"Fred Ripley, Bert Dodge and some of their fellows," Dick whispered,
at the same time pointing through the leaves.

"Well, we don't have to halt, just because they're around," retorted
Darrin, snorting. "If they try to pick any trouble with us we
can give 'em as good as they send. We've done it once or twice

"But we don't want to go to fighting on Sunday, if there's any
way to avoid it," young Prescott urged, at which four of his chums
nodded their heads approvingly.

"I'm not looking for any fight, either," muttered Dave. "Yet
it goes against the grain to halt just in order to let that gang
slip by without seeing us."

"There are five of us against your single vote, Darry," Dick reminded
him. "Let us have our way."

"Well, we don't need to skulk, do we?" queried Dave.

"Oh, no," Dick assured him. "All we will do is to keep quiet
and not bring on a fight with that tough lot."

"Huh!" muttered Darrin, as though he could not see the difference
between that and skulking.

Presently, after holding a hand behind him to signal silence and
stealth, Prescott started on in the lead. He wanted, if possible,
to see just where Ripley, Dodge and their crowd went, so that
the Grammar School boys would not run too suddenly into them.
The "Co." trailed on in Indian file behind their leader.

Finally Dick halted again, his chums crowding on his heels. They
looked out into a clearing beyond. There, amid trees, stood a
small three-room house, looking still quite new in its trim paint,
though the building had stood there idle for some five years.
At one time the city had planned a new reservoir site on a hill
just above, and this little cottage had been intended for the
reservoir tender. Then a better site for the reservoir had been
found, and, to date, the cottage had not been removed.

"Ripley and his crew went around that cottage to the door side,"
Dick whispered.

"Are they in the cottage?" Dave demanded.

"I don't know. They went around to the other side. Let's wait
and see if we can guess what's up."

So, forgetful of their suppers for the time being, Dick & Co.
waited, screened by the bushes.

"There's smoke coming up out of the chimney," whispered Tom Reade.

"Yes," nodded Dick. "I had just noticed that. I'm wondering
what it can mean. No one has any right to break into the cottage."

"Fred Ripley and Bert Dodge, because they have a lawyer and a
bank officer for fathers, don't feel that they need any rights
when they want to do a thing," muttered Darrin resent fully.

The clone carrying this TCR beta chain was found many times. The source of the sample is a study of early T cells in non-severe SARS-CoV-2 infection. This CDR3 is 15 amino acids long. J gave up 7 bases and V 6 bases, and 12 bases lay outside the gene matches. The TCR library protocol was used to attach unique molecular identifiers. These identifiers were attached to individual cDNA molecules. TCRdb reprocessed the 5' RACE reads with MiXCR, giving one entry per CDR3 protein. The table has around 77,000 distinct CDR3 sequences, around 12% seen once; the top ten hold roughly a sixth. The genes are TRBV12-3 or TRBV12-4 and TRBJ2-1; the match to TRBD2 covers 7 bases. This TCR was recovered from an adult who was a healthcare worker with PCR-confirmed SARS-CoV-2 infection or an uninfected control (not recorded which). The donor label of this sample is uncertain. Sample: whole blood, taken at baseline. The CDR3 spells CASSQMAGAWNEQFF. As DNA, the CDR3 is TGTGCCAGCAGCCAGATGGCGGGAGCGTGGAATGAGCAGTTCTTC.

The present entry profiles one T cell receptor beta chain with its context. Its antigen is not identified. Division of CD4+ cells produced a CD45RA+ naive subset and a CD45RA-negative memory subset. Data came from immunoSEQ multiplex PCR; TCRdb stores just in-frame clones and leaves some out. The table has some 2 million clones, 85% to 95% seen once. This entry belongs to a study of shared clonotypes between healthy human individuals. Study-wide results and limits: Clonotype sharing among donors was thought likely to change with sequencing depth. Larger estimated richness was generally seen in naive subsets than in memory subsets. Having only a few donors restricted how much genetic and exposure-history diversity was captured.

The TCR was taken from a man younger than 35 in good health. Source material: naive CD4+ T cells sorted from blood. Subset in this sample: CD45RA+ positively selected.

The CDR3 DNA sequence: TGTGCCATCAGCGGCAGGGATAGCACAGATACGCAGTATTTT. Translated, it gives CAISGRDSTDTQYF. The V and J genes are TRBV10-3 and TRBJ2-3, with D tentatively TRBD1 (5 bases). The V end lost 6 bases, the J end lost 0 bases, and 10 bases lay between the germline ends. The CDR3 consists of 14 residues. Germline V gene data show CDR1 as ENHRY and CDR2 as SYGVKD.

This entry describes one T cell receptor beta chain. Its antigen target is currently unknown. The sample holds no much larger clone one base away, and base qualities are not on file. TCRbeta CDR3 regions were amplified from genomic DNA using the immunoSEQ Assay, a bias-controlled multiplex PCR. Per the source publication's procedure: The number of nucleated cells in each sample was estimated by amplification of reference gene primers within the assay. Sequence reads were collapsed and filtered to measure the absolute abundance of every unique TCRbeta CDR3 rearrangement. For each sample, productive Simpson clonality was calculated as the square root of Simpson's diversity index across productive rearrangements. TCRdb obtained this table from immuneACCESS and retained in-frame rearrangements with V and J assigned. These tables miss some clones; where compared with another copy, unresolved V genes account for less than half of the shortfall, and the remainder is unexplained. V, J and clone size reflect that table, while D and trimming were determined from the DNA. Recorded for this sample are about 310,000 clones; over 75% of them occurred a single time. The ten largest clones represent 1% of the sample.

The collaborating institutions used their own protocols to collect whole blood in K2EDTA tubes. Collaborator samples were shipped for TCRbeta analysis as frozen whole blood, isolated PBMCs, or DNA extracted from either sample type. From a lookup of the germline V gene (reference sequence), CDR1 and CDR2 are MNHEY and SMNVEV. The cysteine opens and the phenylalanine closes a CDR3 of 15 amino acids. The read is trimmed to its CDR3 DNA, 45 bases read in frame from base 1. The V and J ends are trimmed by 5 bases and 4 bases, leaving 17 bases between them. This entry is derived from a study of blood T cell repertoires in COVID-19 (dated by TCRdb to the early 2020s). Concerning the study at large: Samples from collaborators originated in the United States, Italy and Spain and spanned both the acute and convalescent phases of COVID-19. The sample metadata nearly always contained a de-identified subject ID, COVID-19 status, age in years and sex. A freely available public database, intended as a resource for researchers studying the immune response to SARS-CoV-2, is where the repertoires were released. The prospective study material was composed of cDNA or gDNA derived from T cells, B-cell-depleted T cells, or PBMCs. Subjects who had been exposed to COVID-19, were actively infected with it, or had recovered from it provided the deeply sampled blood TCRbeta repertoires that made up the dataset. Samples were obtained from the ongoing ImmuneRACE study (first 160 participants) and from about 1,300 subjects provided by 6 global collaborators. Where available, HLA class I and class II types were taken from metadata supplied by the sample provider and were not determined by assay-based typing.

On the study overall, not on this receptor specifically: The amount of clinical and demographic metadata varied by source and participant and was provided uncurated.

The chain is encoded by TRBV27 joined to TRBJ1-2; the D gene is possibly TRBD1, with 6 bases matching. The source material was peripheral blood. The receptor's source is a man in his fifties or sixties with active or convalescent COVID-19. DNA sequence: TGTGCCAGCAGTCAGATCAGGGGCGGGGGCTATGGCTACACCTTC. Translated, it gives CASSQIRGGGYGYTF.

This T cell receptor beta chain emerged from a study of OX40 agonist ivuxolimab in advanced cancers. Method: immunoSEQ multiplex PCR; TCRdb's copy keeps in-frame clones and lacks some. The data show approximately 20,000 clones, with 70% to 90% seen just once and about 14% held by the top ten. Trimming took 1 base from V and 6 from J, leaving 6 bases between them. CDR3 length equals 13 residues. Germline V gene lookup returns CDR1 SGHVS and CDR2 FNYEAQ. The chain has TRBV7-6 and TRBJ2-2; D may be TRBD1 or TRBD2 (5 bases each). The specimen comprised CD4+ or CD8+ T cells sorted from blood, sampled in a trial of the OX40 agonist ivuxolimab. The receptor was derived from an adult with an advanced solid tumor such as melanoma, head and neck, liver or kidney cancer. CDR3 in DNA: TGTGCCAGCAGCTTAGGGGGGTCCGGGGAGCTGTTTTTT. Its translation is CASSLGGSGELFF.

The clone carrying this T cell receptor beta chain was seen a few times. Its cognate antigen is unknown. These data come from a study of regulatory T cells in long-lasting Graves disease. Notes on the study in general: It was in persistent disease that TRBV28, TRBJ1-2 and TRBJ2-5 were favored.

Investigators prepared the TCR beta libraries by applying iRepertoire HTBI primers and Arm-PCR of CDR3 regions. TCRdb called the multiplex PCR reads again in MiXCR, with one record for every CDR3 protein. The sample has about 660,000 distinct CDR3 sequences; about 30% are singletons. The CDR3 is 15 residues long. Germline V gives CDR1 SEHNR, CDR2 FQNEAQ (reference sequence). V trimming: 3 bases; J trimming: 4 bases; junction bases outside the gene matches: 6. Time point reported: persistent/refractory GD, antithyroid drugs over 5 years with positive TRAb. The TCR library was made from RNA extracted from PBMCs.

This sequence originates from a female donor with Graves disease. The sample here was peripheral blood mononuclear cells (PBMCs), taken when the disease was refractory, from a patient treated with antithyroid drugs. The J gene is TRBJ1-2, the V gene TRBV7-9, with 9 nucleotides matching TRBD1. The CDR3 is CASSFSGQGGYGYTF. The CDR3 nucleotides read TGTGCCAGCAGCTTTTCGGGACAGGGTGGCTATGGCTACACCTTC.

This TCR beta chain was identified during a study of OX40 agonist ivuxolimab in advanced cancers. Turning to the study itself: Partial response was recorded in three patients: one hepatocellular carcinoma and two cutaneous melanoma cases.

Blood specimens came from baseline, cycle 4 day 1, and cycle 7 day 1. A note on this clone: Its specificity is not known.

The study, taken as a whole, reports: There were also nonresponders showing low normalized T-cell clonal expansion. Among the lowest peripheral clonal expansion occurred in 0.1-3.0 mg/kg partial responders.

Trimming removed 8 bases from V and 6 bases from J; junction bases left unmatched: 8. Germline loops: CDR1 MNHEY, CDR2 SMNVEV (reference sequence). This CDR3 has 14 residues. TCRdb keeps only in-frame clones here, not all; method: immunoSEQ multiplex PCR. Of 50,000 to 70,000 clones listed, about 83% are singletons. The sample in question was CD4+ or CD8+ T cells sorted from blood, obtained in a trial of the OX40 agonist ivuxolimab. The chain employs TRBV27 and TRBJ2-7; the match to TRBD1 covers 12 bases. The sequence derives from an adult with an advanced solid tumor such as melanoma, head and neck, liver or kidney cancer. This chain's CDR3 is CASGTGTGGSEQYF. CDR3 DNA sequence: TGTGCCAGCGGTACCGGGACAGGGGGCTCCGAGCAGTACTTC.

It was impossible to see what might be going on inside the cottage,
for the simple reason that all of the windows were shuttered tightly.

"Let's go ahead," begged Dave, after a few more moments spent
in idle watching. "I want to know why that crowd has broken into
the cottage."

Truth to tell, even the leader of Dick & Co., usually very discreet,
felt himself a victim of curiosity.

"Shall we try to find out the secret, fellows?" Prescott inquired.

"That's just what we ought to do," responded Greg. "Especially
as Ripley and Dodge have always been so mean to us."

Dick went forward, with his best imitation of the way he imagined
an Indian scout would approach a strange house. Greg and Dan
were at his heels, while Dave and Harry went around the other
side of the cottage, Tom remaining well to the rear to watch.

Some low, vague sounds came from within the cottage. These were
not such noises as scurrying rats would make, so the boys were
quick to conclude that human beings were moving inside.

But what could possibly be going on? The noises that the Grammar
School boys heard were hard to classify.

At last Dick and Dave met before the door of the little cottage.
Nor were they much surprised at finding that the door of the
cottage stood perhaps a half an inch ajar.

This, however, did not furnish light enough to give a glimpse
of what was happening inside.

"Two or three of us may as well slip inside, eh?" whispered Dave
to Dick.

"Wait! Listen!" counseled Prescott. "We don't want to please
that crowd by stepping right into a trap. And I've an idea that
by this time they must know that we're around here."

"If they knew, they'd be out here making faces at us," retorted
Darrin wisely.

"And ordering us to get off the earth," supplemented Greg, in
a whisper.

"Listen," whispered Dick. "Perhaps we can guess what they're